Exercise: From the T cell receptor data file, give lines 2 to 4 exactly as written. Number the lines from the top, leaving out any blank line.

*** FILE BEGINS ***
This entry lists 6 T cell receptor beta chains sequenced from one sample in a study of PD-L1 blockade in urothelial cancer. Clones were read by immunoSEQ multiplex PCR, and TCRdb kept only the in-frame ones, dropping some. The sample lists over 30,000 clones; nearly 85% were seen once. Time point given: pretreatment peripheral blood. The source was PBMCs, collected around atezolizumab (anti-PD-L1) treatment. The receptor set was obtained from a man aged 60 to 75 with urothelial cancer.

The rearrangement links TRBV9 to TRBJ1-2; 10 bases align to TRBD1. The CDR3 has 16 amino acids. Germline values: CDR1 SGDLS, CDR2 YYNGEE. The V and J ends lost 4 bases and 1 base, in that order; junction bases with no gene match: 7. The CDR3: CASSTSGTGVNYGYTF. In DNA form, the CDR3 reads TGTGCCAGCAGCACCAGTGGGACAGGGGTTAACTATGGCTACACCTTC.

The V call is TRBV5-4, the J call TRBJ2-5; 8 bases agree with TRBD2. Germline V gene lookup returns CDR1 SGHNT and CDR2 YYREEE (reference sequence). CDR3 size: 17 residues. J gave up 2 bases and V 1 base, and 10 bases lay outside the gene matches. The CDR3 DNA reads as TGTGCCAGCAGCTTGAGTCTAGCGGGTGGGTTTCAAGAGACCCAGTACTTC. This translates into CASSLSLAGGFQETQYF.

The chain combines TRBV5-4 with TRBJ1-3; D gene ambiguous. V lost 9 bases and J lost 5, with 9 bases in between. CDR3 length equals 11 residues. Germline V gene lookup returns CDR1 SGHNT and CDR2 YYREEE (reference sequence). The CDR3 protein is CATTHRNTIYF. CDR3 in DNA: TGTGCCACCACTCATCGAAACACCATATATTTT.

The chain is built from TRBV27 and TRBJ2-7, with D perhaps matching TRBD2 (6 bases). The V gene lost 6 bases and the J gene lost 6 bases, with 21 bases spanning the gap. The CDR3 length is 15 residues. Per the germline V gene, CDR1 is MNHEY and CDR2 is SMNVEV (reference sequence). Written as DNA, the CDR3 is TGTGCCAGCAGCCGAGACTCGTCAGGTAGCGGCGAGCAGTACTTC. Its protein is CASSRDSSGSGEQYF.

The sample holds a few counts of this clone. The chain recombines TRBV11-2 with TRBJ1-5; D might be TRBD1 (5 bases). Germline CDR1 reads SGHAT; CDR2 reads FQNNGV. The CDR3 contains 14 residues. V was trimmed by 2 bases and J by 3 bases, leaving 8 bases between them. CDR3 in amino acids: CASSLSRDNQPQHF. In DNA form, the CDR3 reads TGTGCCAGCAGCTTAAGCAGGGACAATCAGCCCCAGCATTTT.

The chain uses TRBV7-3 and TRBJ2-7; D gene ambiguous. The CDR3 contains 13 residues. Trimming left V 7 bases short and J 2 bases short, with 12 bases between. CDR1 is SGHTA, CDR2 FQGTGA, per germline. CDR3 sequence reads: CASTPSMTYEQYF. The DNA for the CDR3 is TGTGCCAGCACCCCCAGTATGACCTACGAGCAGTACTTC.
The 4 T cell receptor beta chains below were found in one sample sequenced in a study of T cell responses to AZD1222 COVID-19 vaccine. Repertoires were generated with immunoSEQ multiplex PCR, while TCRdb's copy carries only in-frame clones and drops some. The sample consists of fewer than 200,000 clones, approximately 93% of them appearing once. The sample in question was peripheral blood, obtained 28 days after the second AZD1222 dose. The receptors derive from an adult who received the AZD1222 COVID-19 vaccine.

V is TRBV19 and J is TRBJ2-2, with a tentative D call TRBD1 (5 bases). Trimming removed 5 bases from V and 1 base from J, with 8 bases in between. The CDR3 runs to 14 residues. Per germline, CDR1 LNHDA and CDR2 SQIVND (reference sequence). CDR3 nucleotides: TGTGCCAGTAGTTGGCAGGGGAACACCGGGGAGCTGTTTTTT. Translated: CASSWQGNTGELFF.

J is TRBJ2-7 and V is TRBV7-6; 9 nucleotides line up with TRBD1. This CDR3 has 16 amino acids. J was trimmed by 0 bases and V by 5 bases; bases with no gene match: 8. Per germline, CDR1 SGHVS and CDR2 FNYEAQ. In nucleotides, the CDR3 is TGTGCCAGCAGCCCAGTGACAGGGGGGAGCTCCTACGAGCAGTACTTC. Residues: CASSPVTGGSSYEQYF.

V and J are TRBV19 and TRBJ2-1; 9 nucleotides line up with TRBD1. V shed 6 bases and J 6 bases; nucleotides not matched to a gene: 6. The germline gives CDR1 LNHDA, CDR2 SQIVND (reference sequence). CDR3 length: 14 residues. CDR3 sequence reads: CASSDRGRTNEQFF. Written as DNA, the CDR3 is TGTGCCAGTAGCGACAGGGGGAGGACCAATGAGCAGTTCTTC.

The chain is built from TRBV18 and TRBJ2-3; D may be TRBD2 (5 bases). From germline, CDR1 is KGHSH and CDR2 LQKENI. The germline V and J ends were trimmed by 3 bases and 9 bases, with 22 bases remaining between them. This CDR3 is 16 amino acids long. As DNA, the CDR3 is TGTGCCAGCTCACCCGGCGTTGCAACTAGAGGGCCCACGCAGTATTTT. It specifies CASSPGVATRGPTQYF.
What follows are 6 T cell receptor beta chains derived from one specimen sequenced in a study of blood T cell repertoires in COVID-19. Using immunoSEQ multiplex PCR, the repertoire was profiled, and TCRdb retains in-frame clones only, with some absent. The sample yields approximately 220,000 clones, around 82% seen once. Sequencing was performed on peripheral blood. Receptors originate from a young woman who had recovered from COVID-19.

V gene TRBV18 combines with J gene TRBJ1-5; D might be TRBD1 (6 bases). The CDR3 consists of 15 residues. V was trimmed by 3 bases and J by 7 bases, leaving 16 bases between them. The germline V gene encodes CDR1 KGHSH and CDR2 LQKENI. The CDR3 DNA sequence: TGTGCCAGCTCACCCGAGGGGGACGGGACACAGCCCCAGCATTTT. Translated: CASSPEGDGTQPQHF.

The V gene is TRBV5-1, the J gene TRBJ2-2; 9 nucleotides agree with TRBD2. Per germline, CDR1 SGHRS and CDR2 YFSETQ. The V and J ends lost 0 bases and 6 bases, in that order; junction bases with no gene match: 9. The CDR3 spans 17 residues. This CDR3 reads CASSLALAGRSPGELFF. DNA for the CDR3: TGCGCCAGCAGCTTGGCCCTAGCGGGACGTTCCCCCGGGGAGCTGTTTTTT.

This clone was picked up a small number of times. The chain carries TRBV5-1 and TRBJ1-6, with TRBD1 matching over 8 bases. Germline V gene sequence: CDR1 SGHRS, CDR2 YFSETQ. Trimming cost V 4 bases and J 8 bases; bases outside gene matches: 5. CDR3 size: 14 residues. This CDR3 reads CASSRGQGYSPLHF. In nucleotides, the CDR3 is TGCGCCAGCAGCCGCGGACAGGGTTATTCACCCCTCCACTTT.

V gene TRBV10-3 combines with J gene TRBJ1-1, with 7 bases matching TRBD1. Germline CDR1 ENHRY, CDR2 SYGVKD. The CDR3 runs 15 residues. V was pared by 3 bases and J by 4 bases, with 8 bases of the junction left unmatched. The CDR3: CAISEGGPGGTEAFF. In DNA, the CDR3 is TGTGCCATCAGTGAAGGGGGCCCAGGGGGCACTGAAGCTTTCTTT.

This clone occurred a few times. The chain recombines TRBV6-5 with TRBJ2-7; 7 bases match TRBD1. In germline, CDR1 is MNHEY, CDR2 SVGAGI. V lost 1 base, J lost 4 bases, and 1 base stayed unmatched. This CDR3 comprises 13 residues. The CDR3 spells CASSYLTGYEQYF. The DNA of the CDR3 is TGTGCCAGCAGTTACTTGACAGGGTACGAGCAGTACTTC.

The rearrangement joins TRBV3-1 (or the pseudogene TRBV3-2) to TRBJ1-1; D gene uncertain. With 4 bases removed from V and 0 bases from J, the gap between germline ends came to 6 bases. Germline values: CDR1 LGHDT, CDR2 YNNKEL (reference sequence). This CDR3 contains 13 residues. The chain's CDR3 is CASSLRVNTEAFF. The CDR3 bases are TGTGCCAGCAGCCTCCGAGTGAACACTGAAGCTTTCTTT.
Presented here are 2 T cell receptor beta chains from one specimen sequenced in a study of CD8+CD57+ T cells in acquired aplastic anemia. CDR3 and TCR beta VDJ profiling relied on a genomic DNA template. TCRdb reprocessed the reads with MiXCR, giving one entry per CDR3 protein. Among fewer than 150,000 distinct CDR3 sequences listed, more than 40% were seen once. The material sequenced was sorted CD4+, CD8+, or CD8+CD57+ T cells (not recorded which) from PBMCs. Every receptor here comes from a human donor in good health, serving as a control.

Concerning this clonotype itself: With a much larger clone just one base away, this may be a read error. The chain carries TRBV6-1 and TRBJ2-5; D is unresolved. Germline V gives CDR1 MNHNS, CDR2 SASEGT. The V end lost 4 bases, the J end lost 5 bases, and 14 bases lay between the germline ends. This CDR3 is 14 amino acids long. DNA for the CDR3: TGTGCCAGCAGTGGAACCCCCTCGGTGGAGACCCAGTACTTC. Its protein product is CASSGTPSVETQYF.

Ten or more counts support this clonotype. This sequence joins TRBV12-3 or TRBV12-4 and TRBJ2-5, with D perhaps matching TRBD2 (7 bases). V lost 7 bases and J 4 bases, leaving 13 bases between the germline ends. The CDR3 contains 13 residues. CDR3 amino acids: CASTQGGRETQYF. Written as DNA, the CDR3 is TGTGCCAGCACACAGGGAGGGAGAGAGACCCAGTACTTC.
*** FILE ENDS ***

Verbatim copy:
The rearrangement links TRBV9 to TRBJ1-2; 10 bases align to TRBD1. The CDR3 has 16 amino acids. Germline values: CDR1 SGDLS, CDR2 YYNGEE. The V and J ends lost 4 bases and 1 base, in that order; junction bases with no gene match: 7. The CDR3: CASSTSGTGVNYGYTF. In DNA form, the CDR3 reads TGTGCCAGCAGCACCAGTGGGACAGGGGTTAACTATGGCTACACCTTC.

The V call is TRBV5-4, the J call TRBJ2-5; 8 bases agree with TRBD2. Germline V gene lookup returns CDR1 SGHNT and CDR2 YYREEE (reference sequence). CDR3 size: 17 residues. J gave up 2 bases and V 1 base, and 10 bases lay outside the gene matches. The CDR3 DNA reads as TGTGCCAGCAGCTTGAGTCTAGCGGGTGGGTTTCAAGAGACCCAGTACTTC. This translates into CASSLSLAGGFQETQYF.

The chain combines TRBV5-4 with TRBJ1-3; D gene ambiguous. V lost 9 bases and J lost 5, with 9 bases in between. CDR3 length equals 11 residues. Germline V gene lookup returns CDR1 SGHNT and CDR2 YYREEE (reference sequence). The CDR3 protein is CATTHRNTIYF. CDR3 in DNA: TGTGCCACCACTCATCGAAACACCATATATTTT.